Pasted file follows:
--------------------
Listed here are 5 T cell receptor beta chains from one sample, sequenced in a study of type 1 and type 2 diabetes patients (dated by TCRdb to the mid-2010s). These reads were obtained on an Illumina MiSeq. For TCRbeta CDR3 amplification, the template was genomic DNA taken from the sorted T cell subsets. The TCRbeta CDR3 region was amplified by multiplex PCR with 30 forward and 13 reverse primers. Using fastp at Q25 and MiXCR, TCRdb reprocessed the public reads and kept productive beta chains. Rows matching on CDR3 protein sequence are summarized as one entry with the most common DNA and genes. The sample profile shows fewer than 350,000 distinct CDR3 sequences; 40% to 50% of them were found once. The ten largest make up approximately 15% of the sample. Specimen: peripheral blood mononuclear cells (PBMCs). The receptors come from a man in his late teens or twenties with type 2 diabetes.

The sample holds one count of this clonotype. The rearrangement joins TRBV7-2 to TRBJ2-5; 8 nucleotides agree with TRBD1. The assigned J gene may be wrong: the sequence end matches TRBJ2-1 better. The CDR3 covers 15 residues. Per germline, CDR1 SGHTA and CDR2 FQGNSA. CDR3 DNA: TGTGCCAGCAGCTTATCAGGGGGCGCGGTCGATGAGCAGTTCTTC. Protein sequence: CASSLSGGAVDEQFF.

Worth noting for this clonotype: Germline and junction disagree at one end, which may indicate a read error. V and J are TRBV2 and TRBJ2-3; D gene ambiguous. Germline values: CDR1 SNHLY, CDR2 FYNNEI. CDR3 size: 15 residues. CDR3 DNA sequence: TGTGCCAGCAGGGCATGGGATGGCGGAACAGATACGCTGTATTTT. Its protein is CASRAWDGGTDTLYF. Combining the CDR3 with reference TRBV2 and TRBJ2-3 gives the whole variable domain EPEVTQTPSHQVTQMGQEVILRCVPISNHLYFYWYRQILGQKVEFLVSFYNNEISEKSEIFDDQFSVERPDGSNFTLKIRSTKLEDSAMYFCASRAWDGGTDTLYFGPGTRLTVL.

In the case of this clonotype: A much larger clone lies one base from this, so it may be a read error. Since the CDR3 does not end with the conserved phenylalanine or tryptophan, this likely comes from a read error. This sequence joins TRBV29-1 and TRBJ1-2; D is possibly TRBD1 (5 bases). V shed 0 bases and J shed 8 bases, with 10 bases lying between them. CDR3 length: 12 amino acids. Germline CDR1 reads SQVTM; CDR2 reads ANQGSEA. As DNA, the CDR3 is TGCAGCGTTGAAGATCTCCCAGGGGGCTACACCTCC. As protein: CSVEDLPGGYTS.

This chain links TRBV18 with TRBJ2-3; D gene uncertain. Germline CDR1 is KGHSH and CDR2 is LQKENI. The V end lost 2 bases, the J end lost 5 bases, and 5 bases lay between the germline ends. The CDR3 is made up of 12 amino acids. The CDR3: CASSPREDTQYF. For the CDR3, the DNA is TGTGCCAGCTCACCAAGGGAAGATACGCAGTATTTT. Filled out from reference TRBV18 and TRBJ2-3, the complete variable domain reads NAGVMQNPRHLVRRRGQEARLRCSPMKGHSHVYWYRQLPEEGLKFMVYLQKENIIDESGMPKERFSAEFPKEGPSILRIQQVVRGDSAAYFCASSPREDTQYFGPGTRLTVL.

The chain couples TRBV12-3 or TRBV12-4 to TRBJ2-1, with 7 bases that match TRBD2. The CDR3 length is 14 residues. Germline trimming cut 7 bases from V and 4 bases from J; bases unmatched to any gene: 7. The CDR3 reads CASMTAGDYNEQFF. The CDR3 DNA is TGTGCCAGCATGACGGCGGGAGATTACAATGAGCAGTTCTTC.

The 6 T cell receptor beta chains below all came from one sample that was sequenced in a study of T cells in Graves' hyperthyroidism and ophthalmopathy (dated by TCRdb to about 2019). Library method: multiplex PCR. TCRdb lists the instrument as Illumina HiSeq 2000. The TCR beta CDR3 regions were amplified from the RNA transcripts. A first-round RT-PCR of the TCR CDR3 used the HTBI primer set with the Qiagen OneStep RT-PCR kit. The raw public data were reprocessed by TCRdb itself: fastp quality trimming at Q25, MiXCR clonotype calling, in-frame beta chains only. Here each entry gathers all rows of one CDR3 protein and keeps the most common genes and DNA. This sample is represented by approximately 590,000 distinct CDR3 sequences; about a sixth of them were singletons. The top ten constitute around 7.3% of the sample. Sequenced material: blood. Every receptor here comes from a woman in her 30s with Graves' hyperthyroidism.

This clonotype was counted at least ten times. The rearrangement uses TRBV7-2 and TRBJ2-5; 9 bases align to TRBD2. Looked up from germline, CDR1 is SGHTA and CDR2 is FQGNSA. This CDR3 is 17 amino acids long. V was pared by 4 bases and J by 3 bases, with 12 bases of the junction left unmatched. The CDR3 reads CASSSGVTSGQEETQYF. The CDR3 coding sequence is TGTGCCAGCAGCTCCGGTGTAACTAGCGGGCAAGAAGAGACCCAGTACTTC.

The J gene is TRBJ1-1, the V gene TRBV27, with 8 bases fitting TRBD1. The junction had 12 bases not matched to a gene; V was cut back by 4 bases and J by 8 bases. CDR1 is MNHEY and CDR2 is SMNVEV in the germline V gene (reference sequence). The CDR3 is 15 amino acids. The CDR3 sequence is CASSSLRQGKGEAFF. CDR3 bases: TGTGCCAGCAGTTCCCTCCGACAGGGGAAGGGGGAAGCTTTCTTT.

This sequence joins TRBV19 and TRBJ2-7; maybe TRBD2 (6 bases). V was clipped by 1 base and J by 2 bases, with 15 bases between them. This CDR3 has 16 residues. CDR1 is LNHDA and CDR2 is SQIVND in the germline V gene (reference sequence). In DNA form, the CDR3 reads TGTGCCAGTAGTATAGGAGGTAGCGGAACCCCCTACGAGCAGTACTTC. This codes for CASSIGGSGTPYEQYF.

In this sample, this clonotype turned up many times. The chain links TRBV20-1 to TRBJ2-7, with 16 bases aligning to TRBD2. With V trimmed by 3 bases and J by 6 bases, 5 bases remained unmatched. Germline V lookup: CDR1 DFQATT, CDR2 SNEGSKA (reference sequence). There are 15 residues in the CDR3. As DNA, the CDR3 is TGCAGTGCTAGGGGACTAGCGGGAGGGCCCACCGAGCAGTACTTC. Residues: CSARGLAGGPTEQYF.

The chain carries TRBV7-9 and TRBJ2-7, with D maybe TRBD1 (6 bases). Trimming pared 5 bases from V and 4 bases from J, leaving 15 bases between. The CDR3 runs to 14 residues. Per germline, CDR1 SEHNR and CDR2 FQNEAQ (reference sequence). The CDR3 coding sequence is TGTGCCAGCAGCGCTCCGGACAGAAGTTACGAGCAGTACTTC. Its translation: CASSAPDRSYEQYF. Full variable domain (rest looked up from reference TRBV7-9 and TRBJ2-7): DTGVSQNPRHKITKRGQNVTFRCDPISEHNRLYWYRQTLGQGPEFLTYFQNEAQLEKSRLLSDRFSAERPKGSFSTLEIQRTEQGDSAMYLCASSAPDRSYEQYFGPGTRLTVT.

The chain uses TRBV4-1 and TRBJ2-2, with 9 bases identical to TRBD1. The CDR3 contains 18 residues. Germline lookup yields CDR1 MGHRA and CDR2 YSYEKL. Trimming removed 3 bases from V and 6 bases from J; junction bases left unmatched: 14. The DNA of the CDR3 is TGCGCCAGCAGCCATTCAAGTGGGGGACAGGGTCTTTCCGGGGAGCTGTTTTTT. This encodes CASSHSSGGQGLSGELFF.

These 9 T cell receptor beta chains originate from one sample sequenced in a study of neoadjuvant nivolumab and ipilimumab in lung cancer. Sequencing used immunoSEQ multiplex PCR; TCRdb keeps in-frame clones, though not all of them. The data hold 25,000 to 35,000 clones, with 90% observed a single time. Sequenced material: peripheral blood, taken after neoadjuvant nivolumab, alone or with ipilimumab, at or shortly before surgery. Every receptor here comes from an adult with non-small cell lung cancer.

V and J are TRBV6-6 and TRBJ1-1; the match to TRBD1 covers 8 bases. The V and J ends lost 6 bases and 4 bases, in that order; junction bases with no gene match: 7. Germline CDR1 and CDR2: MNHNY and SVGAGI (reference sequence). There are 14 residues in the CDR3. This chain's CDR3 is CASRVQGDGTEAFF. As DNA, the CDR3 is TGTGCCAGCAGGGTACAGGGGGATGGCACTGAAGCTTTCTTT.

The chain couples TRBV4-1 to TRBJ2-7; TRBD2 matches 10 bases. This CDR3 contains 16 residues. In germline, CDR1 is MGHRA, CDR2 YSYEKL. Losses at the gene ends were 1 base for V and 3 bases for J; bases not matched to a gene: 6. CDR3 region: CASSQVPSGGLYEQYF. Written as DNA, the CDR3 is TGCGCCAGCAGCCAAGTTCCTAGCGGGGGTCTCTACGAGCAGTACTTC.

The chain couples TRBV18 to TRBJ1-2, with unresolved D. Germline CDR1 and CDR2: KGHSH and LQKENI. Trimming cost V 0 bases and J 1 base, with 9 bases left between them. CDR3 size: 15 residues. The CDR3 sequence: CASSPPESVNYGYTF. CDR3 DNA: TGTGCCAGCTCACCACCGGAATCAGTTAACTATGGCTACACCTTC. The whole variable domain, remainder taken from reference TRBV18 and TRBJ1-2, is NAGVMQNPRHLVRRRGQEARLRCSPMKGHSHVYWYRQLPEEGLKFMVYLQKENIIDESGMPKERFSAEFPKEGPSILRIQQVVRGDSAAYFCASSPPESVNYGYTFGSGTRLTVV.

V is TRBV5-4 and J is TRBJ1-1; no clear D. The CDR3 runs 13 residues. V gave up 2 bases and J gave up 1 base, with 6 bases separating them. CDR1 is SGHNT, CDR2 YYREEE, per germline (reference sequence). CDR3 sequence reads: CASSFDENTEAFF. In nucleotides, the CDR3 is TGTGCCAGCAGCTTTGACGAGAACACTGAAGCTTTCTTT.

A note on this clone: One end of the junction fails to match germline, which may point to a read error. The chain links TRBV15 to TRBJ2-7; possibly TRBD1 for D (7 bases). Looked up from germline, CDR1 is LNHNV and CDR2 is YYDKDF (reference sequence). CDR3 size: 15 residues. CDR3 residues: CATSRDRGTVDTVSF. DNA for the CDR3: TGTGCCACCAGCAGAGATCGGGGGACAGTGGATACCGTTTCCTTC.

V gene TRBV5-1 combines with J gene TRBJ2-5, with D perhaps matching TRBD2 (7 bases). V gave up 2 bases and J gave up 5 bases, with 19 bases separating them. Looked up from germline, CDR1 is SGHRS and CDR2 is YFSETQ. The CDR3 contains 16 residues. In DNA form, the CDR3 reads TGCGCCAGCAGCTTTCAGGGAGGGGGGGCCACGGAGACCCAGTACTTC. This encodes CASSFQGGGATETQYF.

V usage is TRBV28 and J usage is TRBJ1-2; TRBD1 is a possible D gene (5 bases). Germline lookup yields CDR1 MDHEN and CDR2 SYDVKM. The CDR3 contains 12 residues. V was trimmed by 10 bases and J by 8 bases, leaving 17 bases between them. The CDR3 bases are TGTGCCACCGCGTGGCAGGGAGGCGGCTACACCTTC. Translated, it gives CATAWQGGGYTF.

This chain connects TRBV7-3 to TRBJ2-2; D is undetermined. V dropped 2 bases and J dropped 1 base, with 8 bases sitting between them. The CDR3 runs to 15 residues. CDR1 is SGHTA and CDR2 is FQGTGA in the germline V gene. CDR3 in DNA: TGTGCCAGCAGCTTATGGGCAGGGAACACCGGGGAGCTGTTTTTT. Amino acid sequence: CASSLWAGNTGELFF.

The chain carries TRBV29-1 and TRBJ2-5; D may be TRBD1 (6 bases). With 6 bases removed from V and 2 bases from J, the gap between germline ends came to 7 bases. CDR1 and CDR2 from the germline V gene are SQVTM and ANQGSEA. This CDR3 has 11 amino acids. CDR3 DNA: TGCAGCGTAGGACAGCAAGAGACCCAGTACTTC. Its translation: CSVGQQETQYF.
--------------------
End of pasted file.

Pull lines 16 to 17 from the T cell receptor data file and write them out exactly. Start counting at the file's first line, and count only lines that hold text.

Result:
The chain couples TRBV4-1 to TRBJ2-7; TRBD2 matches 10 bases. This CDR3 contains 16 residues. In germline, CDR1 is MGHRA, CDR2 YSYEKL. Losses at the gene ends were 1 base for V and 3 bases for J; bases not matched to a gene: 6. CDR3 region: CASSQVPSGGLYEQYF. Written as DNA, the CDR3 is TGCGCCAGCAGCCAAGTTCCTAGCGGGGGTCTCTACGAGCAGTACTTC.

The chain couples TRBV18 to TRBJ1-2, with unresolved D. Germline CDR1 and CDR2: KGHSH and LQKENI. Trimming cost V 0 bases and J 1 base, with 9 bases left between them. CDR3 size: 15 residues. The CDR3 sequence: CASSPPESVNYGYTF. CDR3 DNA: TGTGCCAGCTCACCACCGGAATCAGTTAACTATGGCTACACCTTC. The whole variable domain, remainder taken from reference TRBV18 and TRBJ1-2, is NAGVMQNPRHLVRRRGQEARLRCSPMKGHSHVYWYRQLPEEGLKFMVYLQKENIIDESGMPKERFSAEFPKEGPSILRIQQVVRGDSAAYFCASSPPESVNYGYTFGSGTRLTVV.